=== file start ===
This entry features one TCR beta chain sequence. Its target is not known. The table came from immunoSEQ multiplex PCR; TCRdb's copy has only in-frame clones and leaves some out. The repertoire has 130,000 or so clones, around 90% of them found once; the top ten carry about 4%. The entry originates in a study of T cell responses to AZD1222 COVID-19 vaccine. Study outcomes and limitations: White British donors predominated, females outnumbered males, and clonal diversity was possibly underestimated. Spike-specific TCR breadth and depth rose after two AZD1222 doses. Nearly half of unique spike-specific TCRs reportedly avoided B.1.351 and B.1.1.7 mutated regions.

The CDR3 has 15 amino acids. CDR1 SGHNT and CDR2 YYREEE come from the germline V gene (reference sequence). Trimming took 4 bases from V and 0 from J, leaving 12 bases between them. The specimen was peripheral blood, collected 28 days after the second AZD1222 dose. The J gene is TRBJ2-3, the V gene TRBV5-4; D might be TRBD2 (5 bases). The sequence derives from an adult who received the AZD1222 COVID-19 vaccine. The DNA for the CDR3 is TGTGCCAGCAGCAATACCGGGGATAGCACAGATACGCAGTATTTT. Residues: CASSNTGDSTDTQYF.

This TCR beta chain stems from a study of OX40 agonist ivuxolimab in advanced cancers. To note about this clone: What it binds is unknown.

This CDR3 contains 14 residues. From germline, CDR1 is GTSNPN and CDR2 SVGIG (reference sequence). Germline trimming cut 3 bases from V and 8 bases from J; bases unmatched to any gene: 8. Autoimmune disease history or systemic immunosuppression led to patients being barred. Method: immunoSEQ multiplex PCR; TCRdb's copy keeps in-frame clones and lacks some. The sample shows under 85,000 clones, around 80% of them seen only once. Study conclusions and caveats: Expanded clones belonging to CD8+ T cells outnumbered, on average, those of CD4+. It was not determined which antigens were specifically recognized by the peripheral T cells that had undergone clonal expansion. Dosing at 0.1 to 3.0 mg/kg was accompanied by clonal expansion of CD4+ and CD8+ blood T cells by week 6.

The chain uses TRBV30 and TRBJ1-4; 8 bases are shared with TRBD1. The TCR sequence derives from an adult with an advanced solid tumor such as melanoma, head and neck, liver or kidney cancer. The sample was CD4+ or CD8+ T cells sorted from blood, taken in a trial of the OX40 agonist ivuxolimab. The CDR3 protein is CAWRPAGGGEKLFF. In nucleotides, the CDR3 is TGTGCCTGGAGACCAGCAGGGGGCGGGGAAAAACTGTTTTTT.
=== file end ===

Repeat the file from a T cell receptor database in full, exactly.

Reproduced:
This entry features one TCR beta chain sequence. Its target is not known. The table came from immunoSEQ multiplex PCR; TCRdb's copy has only in-frame clones and leaves some out. The repertoire has 130,000 or so clones, around 90% of them found once; the top ten carry about 4%. The entry originates in a study of T cell responses to AZD1222 COVID-19 vaccine. Study outcomes and limitations: White British donors predominated, females outnumbered males, and clonal diversity was possibly underestimated. Spike-specific TCR breadth and depth rose after two AZD1222 doses. Nearly half of unique spike-specific TCRs reportedly avoided B.1.351 and B.1.1.7 mutated regions.

The CDR3 has 15 amino acids. CDR1 SGHNT and CDR2 YYREEE come from the germline V gene (reference sequence). Trimming took 4 bases from V and 0 from J, leaving 12 bases between them. The specimen was peripheral blood, collected 28 days after the second AZD1222 dose. The J gene is TRBJ2-3, the V gene TRBV5-4; D might be TRBD2 (5 bases). The sequence derives from an adult who received the AZD1222 COVID-19 vaccine. The DNA for the CDR3 is TGTGCCAGCAGCAATACCGGGGATAGCACAGATACGCAGTATTTT. Residues: CASSNTGDSTDTQYF.

This TCR beta chain stems from a study of OX40 agonist ivuxolimab in advanced cancers. To note about this clone: What it binds is unknown.

This CDR3 contains 14 residues. From germline, CDR1 is GTSNPN and CDR2 SVGIG (reference sequence). Germline trimming cut 3 bases from V and 8 bases from J; bases unmatched to any gene: 8. Autoimmune disease history or systemic immunosuppression led to patients being barred. Method: immunoSEQ multiplex PCR; TCRdb's copy keeps in-frame clones and lacks some. The sample shows under 85,000 clones, around 80% of them seen only once. Study conclusions and caveats: Expanded clones belonging to CD8+ T cells outnumbered, on average, those of CD4+. It was not determined which antigens were specifically recognized by the peripheral T cells that had undergone clonal expansion. Dosing at 0.1 to 3.0 mg/kg was accompanied by clonal expansion of CD4+ and CD8+ blood T cells by week 6.

The chain uses TRBV30 and TRBJ1-4; 8 bases are shared with TRBD1. The TCR sequence derives from an adult with an advanced solid tumor such as melanoma, head and neck, liver or kidney cancer. The sample was CD4+ or CD8+ T cells sorted from blood, taken in a trial of the OX40 agonist ivuxolimab. The CDR3 protein is CAWRPAGGGEKLFF. In nucleotides, the CDR3 is TGTGCCTGGAGACCAGCAGGGGGCGGGGAAAAACTGTTTTTT.